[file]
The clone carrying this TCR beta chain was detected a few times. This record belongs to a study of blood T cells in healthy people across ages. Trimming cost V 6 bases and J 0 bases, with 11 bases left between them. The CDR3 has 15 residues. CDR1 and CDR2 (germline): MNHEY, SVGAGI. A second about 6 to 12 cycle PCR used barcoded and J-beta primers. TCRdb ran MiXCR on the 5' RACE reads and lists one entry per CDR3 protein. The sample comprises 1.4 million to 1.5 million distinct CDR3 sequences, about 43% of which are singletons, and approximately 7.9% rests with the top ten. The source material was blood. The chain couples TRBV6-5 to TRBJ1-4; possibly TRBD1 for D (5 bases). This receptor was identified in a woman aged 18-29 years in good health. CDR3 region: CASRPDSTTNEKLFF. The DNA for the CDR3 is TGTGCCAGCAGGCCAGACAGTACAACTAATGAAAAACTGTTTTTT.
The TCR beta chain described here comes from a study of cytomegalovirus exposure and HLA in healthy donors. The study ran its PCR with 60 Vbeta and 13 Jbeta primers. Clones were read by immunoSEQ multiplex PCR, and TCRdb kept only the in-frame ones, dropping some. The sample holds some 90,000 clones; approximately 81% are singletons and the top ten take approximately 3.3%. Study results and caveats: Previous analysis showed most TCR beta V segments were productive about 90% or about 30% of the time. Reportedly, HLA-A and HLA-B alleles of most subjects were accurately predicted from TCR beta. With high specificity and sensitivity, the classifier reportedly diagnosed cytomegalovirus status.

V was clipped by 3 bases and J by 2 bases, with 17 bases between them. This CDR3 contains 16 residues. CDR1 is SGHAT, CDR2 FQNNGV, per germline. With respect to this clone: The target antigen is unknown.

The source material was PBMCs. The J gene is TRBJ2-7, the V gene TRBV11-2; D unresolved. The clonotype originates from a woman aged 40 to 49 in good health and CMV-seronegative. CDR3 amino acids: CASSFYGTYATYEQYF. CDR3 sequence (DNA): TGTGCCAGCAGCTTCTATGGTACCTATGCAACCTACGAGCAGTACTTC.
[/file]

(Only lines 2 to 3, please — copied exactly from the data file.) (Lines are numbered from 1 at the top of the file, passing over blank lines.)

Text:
The TCR beta chain described here comes from a study of cytomegalovirus exposure and HLA in healthy donors. The study ran its PCR with 60 Vbeta and 13 Jbeta primers. Clones were read by immunoSEQ multiplex PCR, and TCRdb kept only the in-frame ones, dropping some. The sample holds some 90,000 clones; approximately 81% are singletons and the top ten take approximately 3.3%. Study results and caveats: Previous analysis showed most TCR beta V segments were productive about 90% or about 30% of the time. Reportedly, HLA-A and HLA-B alleles of most subjects were accurately predicted from TCR beta. With high specificity and sensitivity, the classifier reportedly diagnosed cytomegalovirus status.

V was clipped by 3 bases and J by 2 bases, with 17 bases between them. This CDR3 contains 16 residues. CDR1 is SGHAT, CDR2 FQNNGV, per germline. With respect to this clone: The target antigen is unknown.